Please visit the Instructions for Authors page before submitting a manuscript. The Article Processing Charge (APC) for publication in this open access journal is 1800 CHF (Swiss Francs). Submitted papers should be well formatted and use good English. Authors may use MDPI's English editing service prior to publication or during author revisions.

Keywords

  • model-free prediction
  • nonparametric models
  • model error
  • machine learning
  • kernel methods
  • data assimilation
  • Bayesian inferences
  • uncertainty quantification

Published Papers (5 papers)

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Research

Article
Bayesian Update with Importance Sampling: Required Sample Size
Entropy 2021, 23(1), 22; https://doi.org/10.3390/e23010022 - 26 Dec 2020
Viewed by 440
Abstract
Importance sampling is used to approximate Bayes’ rule in many computational approaches to Bayesian inverse problems, data assimilation and machine learning. This paper reviews and further investigates the required sample size for importance sampling in terms of the χ2-divergence between target and proposal. We illustrate through examples the roles that dimension, noise-level and other model parameters play in approximating the Bayesian update with importance sampling. Our examples also facilitate a new direct comparison of standard and optimal proposals for particle filtering. Full article
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Article
Data-Driven Model Reduction for Stochastic Burgers Equations
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Entropy 2020, 22(12), 1360; https://doi.org/10.3390/e22121360 - 30 Nov 2020
Cited by 1 | Viewed by 491
Abstract
We present a class of efficient parametric closure models for 1D stochastic Burgers equations. Casting it as statistical learning of the flow map, we derive the parametric form by representing the unresolved high wavenumber Fourier modes as functionals of the resolved variable’s trajectory. [...] Read more.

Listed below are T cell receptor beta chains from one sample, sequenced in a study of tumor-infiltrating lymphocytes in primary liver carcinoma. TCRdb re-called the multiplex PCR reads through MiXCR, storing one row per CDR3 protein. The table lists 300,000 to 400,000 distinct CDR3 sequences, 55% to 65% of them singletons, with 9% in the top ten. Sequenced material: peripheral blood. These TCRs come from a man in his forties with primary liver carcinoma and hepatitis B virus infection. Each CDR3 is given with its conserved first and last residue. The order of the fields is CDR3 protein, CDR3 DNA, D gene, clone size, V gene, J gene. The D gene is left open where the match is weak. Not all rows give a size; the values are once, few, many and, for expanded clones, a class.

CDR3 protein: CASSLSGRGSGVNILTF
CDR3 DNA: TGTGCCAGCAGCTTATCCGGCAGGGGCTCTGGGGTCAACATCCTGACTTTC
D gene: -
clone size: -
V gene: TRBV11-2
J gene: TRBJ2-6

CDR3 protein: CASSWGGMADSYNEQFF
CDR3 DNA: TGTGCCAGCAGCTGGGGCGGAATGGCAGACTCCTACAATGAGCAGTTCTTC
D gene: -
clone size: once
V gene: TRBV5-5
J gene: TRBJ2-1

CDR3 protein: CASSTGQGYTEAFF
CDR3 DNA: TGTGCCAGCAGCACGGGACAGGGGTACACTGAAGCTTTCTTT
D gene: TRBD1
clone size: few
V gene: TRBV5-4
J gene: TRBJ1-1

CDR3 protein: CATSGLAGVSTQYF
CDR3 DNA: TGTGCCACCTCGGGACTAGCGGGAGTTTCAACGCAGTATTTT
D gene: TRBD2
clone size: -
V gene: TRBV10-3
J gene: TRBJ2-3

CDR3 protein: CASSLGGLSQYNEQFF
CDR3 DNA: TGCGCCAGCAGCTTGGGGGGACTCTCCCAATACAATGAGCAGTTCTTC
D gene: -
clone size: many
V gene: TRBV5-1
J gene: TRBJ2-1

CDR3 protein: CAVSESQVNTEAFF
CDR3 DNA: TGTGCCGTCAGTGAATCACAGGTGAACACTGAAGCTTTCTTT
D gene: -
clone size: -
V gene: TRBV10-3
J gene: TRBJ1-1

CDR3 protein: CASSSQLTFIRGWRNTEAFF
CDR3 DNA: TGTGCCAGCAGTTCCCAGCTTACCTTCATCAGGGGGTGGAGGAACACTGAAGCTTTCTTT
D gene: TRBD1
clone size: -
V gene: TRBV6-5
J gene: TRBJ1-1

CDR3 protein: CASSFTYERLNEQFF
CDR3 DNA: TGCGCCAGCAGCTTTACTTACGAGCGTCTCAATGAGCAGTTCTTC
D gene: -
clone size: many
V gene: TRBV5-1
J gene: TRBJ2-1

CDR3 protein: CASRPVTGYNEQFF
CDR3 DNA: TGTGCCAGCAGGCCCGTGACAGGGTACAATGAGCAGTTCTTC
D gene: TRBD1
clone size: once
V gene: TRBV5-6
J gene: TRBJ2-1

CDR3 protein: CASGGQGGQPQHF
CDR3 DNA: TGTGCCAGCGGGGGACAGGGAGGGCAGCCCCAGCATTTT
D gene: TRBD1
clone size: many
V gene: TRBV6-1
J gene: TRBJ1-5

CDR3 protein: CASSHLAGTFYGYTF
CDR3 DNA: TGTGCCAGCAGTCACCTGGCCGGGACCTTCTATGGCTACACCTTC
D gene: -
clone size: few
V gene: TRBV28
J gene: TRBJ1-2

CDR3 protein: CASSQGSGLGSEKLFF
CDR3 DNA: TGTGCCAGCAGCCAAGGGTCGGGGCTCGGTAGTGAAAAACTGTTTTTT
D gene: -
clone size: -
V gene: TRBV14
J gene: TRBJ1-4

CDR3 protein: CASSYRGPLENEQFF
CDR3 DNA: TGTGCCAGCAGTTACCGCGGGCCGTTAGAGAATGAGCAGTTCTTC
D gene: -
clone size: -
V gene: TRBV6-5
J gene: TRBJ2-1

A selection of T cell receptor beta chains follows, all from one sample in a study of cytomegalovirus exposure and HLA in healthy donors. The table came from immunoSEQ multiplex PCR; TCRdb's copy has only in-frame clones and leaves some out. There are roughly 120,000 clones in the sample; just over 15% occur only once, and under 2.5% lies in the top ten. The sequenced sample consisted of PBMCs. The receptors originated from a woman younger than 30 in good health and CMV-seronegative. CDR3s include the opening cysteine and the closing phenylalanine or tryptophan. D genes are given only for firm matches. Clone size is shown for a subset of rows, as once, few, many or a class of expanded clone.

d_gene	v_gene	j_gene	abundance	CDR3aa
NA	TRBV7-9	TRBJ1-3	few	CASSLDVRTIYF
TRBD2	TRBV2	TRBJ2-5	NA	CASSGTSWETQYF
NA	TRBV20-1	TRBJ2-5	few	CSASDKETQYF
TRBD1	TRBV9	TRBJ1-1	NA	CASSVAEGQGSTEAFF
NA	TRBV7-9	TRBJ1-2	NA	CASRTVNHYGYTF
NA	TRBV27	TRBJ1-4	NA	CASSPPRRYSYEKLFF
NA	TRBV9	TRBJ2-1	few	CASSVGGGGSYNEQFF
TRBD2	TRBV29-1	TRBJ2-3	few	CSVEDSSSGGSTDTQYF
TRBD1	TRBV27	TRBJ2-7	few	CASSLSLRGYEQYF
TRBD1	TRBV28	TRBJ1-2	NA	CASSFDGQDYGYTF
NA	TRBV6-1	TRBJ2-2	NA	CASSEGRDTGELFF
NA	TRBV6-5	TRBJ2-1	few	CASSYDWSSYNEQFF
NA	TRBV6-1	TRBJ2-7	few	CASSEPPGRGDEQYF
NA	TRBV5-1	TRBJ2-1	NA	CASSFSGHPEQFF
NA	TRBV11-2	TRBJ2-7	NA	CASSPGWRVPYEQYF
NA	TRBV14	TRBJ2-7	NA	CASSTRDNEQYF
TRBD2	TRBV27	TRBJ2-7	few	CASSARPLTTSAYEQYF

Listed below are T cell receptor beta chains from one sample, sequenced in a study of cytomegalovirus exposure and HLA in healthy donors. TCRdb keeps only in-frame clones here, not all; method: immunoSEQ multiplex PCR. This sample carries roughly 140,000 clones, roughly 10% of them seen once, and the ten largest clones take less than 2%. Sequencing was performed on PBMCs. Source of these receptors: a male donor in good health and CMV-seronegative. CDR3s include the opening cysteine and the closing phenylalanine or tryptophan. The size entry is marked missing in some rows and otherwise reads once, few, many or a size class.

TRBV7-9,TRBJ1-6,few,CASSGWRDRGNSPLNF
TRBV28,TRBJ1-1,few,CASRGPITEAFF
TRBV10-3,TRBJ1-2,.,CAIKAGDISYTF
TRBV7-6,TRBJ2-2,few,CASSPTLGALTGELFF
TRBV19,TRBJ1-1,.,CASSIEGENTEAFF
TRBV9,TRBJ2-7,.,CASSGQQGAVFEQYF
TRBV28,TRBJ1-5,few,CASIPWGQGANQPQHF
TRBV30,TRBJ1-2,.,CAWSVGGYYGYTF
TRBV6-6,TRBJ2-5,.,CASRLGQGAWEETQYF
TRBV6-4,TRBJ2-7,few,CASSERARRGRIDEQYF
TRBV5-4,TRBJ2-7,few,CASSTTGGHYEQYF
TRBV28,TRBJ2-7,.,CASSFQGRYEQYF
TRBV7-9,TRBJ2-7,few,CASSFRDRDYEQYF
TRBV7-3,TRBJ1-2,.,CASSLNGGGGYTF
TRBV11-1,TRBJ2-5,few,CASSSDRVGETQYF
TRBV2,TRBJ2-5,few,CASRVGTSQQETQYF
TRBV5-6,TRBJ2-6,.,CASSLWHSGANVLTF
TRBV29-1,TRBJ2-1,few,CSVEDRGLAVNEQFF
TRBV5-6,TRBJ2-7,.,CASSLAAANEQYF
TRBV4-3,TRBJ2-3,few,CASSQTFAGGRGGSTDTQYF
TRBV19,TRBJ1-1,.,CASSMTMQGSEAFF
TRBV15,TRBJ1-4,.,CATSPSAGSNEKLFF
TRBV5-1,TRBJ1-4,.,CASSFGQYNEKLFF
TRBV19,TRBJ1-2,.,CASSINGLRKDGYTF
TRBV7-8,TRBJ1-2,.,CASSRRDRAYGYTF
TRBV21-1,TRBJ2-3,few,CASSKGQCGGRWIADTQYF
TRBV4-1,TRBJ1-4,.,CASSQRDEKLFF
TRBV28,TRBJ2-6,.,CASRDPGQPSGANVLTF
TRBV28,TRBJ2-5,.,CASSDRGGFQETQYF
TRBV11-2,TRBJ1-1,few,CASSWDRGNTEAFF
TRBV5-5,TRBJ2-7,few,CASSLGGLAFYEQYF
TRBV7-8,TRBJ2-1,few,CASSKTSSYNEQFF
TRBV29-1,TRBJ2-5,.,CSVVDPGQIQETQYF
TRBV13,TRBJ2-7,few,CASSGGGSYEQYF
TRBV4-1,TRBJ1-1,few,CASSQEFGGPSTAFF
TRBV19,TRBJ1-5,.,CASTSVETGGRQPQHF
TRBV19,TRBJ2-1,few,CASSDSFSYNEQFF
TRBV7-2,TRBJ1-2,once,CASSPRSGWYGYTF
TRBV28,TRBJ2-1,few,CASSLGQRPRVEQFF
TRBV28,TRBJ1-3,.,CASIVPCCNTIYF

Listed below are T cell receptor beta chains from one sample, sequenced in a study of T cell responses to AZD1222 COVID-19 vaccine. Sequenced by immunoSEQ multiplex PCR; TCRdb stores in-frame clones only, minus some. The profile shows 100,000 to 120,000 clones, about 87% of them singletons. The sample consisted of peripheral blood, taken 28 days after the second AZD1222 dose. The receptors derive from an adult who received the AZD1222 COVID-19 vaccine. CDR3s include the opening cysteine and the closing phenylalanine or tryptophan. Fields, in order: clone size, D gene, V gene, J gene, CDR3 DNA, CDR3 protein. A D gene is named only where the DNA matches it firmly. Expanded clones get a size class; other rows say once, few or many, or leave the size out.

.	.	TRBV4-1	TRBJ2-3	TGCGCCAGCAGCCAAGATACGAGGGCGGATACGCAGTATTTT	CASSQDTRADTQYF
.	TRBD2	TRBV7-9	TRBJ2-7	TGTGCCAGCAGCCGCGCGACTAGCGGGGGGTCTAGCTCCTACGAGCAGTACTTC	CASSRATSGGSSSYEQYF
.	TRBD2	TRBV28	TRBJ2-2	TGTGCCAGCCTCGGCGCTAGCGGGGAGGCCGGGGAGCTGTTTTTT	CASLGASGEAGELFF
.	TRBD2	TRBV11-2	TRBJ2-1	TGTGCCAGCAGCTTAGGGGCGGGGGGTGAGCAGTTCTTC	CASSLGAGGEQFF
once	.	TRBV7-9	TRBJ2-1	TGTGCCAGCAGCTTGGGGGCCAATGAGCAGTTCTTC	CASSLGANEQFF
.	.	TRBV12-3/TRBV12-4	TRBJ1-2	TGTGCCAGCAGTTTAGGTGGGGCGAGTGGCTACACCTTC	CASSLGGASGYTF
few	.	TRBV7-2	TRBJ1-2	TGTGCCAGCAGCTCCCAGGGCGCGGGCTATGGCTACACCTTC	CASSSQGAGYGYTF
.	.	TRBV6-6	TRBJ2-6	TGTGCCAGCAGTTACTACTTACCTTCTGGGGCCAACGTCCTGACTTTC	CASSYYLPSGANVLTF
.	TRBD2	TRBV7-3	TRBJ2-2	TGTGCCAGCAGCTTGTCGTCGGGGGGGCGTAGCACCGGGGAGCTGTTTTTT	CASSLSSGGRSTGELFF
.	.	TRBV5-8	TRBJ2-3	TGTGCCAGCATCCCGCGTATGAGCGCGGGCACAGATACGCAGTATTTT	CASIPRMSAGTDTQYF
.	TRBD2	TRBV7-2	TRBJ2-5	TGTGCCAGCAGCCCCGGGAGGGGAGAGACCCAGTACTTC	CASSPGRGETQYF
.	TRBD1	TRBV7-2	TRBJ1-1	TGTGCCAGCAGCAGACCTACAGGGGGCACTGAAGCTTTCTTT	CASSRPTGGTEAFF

We present a class of efficient parametric closure models for 1D stochastic Burgers equations. Casting it as statistical learning of the flow map, we derive the parametric form by representing the unresolved high wavenumber Fourier modes as functionals of the resolved variable’s trajectory. The reduced models are nonlinear autoregression (NAR) time series models, with coefficients estimated from data by least squares. The NAR models can accurately reproduce the energy spectrum, the invariant densities, and the autocorrelations. Taking advantage of the simplicity of the NAR models, we investigate maximal space-time reduction. Reduction in space dimension is unlimited, and NAR models with two Fourier modes can perform well. The NAR model’s stability limits time reduction, with a maximal time step smaller than that of the K-mode Galerkin system. We report a potential criterion for optimal space-time reduction: the NAR models achieve minimal relative error in the energy spectrum at the time step, where the K-mode Galerkin system’s mean Courant–Friedrichs–Lewy (CFL) number agrees with that of the full model. Full article
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Article
Data-Driven Corrections of Partial Lotka–Volterra Models
Entropy 2020, 22(11), 1313; https://doi.org/10.3390/e22111313 - 18 Nov 2020
Cited by 1 | Viewed by 550
Abstract
In many applications of interacting systems, we are only interested in the dynamic behavior of a subset of all possible active species. For example, this is true in combustion models (many transient chemical species are not of interest in a given reaction) and [...] Read more.
In many applications of interacting systems, we are only interested in the dynamic behavior of a subset of all possible active species. For example, this is true in combustion models (many transient chemical species are not of interest in a given reaction) and in epidemiological models (only certain subpopulations are consequential). Thus, it is common to use greatly reduced or partial models in which only the interactions among the species of interest are known. In this work, we explore the use of an embedded, sparse, and data-driven discrepancy operator to augment these partial interaction models. Preliminary results show that the model error caused by severe reductions—e.g., elimination of hundreds of terms—can be captured with sparse operators, built with only a small fraction of that number. The operator is embedded within the differential equations of the model, which allows the action of the operator to be interpretable. Moreover, it is constrained by available physical information and calibrated over many scenarios. These qualities of the discrepancy model—interpretability, physical consistency, and robustness to different scenarios—are intended to support reliable predictions under extrapolative conditions. Full article